“How many places can you write these words and believe them?” Jones said. He then read from Johnson’s autobiography, where Johnson describes the Alford brook as a “bright little river,” and when he had found the house said, “this is just the place for me.”

“The sun on his right, the moon was on his left,” Jones said gesturing towards some of the inspiration for The Creation.

Tom Warner, civil rights leader Dr. Lenora Taitt-Magubane, Melanie Edwards, Lisa Kent, and Professor David Glassberg. Photo: Heather Bellow
Tom Warner, civil rights leader Dr. Lenora Taitt-Magubane, Melanie Edwards, Lisa Kent, and Professor David Glassberg. Photo: Heather Bellow

After a visit up to the cabin, candles were lit at long tables while children splashed in the brook. It was time for dinner, speeches and music.

Along with Hibbert and Mustazza, self-taught poet and painter Tom Warner had earlier been given the first award from the Foundation. Warner grew up down the road, and as a child played in and around Johnson’s cabin. His grandfather was close to Johnson and his wife Grace Nail Johnson. Johnson’s writing desk was eventually handed down to Warner, who wrote his first poems at it, then later gave it to his daughter, now the children’s librarian at Mason Library. Warner got to know the Jones’ right after they bought the place.

Guest negotiate the bridge leading to Johnson's writing cabin. Photo: Heather Bellow
Guest negotiate the bridge leading to Johnson’s writing cabin. Photo: Heather Bellow

“People don’t realize how close this property was from being destroyed,” he said, noting his mother had instilled in her children a “reverence” for Johnson’s cabin, since Warner and his siblings often ran around all over the property. Warner’s painting of Johnson’s cabin resides at Emory University’s James Weldon Johnson’s Institute for the Study of Race and Difference.

SUNY Purchase jazz studies professor and Pound Ridge Community Church music director Pete Malinverni also received an award for turning The Creation into a choral, dance and jazz piece, with choreography by Kevin Wynn, and featuring the Purchase Soul Voices. A recording of the work was shown later that evening, after Rufus Jones and his father, Rufus Jones Sr., tore into the night with the blues, the younger Jones on guitar, the elder at the mic.

Rufus Jones and Melanie Edwards in the writing cabin entrance. Edwards is related to Johnson. Photo: Heather Bellow
Rufus Jones and Melanie Edwards in the writing cabin entrance. Edwards is related to Johnson. Photo: Heather Bellow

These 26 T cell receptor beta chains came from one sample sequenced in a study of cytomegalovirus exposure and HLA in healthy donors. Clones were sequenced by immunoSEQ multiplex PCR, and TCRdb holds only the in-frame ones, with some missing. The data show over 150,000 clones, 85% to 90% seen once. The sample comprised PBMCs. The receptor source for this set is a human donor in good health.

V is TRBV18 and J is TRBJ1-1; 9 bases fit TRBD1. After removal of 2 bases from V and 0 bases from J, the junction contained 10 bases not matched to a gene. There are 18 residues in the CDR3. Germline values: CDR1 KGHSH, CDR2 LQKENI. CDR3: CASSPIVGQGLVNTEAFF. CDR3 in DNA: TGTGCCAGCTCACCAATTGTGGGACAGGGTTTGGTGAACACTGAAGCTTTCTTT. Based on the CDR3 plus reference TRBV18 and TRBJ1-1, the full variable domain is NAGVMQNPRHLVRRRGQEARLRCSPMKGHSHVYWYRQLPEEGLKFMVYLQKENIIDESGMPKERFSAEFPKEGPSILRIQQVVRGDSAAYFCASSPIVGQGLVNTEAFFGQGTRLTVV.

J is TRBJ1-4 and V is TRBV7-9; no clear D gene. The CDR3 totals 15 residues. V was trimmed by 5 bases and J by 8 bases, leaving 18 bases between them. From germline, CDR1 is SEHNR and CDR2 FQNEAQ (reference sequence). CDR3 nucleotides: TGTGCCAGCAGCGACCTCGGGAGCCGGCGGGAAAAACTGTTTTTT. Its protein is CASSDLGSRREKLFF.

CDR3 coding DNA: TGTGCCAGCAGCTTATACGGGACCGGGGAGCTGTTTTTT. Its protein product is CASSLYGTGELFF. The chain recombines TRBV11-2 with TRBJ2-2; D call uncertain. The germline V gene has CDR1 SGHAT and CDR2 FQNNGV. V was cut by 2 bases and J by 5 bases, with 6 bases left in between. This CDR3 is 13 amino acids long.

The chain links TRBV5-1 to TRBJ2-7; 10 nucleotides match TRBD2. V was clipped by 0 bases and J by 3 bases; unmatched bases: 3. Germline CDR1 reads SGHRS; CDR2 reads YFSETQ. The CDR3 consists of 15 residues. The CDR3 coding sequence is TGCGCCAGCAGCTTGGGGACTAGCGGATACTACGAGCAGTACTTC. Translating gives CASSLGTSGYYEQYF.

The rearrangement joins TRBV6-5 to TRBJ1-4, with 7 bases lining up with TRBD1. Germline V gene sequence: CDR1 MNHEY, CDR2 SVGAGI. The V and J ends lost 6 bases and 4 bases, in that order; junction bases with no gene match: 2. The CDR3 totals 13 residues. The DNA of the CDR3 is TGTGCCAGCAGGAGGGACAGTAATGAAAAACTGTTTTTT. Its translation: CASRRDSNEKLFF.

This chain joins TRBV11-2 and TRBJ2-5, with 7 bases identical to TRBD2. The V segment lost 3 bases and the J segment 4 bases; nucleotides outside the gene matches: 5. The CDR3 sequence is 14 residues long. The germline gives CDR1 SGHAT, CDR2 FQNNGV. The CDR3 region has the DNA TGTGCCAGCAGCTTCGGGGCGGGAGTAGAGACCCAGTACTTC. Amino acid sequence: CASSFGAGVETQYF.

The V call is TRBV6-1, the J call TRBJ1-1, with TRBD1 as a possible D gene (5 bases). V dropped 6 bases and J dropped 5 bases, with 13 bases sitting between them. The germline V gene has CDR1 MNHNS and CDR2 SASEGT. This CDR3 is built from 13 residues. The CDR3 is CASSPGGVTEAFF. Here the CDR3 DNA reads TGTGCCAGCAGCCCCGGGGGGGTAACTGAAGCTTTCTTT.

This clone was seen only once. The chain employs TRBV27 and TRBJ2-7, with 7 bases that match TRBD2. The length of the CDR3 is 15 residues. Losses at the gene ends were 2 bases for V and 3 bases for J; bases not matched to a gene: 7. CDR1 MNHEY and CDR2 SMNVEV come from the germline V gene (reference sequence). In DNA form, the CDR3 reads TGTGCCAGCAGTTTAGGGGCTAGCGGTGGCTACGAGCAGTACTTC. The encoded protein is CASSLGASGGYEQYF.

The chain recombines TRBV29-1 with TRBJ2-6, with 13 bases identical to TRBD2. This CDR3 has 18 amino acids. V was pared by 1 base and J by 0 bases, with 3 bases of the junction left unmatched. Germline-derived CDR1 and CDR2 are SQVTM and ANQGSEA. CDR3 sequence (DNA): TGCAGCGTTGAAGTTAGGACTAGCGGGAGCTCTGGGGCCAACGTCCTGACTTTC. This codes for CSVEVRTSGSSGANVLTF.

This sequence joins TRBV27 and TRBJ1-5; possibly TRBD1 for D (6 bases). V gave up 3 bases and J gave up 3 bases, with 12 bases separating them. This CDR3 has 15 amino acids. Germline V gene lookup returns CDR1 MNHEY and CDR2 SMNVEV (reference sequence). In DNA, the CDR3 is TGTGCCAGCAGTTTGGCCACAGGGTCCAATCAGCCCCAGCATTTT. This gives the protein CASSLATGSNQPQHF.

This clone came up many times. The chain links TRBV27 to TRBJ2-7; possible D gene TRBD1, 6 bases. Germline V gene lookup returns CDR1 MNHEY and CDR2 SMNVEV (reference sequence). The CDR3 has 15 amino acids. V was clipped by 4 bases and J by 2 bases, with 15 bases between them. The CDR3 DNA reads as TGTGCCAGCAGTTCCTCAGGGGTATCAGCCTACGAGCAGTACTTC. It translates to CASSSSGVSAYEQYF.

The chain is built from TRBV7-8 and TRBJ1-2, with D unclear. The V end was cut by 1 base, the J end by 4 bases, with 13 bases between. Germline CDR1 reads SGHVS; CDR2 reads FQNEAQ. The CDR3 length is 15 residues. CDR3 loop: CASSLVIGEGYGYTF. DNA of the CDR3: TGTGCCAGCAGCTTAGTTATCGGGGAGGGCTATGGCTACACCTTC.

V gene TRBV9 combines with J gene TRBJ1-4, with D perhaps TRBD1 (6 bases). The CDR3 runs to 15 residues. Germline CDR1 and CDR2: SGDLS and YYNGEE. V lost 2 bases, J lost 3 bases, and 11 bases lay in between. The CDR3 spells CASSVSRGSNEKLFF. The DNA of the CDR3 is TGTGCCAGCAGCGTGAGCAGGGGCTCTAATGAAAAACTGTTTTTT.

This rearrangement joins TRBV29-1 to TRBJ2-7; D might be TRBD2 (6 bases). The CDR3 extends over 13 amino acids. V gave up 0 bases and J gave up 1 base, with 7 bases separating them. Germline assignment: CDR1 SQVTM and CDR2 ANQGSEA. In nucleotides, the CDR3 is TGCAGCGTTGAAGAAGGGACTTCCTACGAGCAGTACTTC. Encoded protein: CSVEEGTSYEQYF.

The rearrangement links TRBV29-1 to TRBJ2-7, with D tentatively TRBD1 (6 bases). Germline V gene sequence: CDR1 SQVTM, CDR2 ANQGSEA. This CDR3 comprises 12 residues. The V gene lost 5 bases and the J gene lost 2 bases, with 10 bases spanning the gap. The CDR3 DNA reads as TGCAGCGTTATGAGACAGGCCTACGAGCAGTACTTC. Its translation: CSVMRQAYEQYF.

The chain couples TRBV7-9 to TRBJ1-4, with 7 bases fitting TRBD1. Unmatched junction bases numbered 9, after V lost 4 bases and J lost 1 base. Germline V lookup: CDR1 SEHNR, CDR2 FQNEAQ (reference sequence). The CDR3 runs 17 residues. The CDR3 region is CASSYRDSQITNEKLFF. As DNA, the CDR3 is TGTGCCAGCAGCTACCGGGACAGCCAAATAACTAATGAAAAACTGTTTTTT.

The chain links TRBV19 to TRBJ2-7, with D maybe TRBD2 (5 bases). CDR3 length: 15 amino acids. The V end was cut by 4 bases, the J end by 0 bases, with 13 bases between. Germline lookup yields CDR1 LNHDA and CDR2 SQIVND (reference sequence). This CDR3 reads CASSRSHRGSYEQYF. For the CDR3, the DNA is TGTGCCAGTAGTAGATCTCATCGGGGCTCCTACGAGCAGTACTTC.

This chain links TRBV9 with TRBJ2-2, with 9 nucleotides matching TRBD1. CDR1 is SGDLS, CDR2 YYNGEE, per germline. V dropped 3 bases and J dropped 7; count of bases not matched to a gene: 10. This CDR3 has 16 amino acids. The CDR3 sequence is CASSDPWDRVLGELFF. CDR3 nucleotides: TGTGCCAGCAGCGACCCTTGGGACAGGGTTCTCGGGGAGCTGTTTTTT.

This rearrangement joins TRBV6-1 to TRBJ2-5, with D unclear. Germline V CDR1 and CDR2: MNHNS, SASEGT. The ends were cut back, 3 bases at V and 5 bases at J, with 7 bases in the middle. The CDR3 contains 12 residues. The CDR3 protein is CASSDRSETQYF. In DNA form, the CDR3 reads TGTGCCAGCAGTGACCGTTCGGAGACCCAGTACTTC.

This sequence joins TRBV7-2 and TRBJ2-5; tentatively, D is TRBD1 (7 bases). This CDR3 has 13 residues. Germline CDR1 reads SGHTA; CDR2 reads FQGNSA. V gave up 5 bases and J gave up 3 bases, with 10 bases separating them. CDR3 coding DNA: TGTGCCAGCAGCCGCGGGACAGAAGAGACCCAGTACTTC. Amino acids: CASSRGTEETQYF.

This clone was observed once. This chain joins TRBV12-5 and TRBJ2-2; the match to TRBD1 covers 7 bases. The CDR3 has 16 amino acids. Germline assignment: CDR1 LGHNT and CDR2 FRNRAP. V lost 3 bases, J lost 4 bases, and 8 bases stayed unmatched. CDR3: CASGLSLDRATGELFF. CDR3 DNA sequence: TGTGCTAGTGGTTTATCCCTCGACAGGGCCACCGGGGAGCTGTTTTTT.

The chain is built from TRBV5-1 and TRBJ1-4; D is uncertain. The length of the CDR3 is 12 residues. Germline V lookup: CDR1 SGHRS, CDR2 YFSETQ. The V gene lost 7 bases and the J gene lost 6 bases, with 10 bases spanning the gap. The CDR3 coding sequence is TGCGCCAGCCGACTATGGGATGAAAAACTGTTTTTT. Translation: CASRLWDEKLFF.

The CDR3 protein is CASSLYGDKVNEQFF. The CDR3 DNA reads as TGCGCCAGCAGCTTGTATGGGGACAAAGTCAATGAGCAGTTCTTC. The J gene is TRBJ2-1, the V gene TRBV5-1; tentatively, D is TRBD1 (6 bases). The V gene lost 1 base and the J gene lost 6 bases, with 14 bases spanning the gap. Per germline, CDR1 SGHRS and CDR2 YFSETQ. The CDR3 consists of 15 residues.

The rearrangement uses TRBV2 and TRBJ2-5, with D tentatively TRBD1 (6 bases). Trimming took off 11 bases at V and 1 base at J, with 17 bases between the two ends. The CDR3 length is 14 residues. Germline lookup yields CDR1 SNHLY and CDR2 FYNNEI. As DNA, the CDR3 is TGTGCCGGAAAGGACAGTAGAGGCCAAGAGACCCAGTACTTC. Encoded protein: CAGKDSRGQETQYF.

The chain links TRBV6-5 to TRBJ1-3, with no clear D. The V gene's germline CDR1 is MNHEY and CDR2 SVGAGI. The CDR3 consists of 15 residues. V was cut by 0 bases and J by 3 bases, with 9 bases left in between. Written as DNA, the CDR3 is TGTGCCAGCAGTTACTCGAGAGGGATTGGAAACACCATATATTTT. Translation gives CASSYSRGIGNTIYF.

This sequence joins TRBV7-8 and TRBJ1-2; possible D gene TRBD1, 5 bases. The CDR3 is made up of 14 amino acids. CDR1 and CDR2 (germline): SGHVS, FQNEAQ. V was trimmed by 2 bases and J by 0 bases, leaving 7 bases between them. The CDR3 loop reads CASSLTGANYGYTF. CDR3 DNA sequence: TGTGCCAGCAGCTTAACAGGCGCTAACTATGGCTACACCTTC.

UMass Amherst History professor David Glassberg is a W.E.B. Du Bois scholar who said he studied the correspondence between the two men at a time when “the color line was no mere myth.” Earlier in the day Glassberg had given a tour of the Du Bois Homesite, just down the road on Route 23.

Manhattan-based artist Selwyn Garraway, who said he had been active in a historic preservation project in his neighborhood, said he wants to contribute to the legacy by applying to the town for a historic marker for the property. He would begin that process right away, he said, so that by next summer’s celebration, a marker might be in place.

Ideas of how to expand the legacy continue to pour in, the Jones’ say. It has already grown over the past year, like the tree planted by children at last years’ celebration, while everyone sang Lift Every Voice and Sing. Another was planted on this evening, the song sung again, with the intent that the words and contemplation of Johnson’s work spill out into the world from his small creative haven here in Great Barrington.

Jacob Jones (in blue shirt) oversees the planting of a new tree to mark a new year in creating the James Weldon Johnson legacy. Photo: Heather Bellow
Jacob Jones (in blue shirt) oversees the planting of a new tree to mark a new year in creating the James Weldon Johnson legacy. Photo: Heather Bellow

Johnson was also leader of the National Association for the Advancement of Colored People (NAACP) after he began working for the organization in 1917. Tom Warner spoke to this; it is hard not to feel Johnson’s memory resonates with all, and for all time.

“James Weldon Johnson carried a sword of justice with a pen and diplomacy,” Warner said.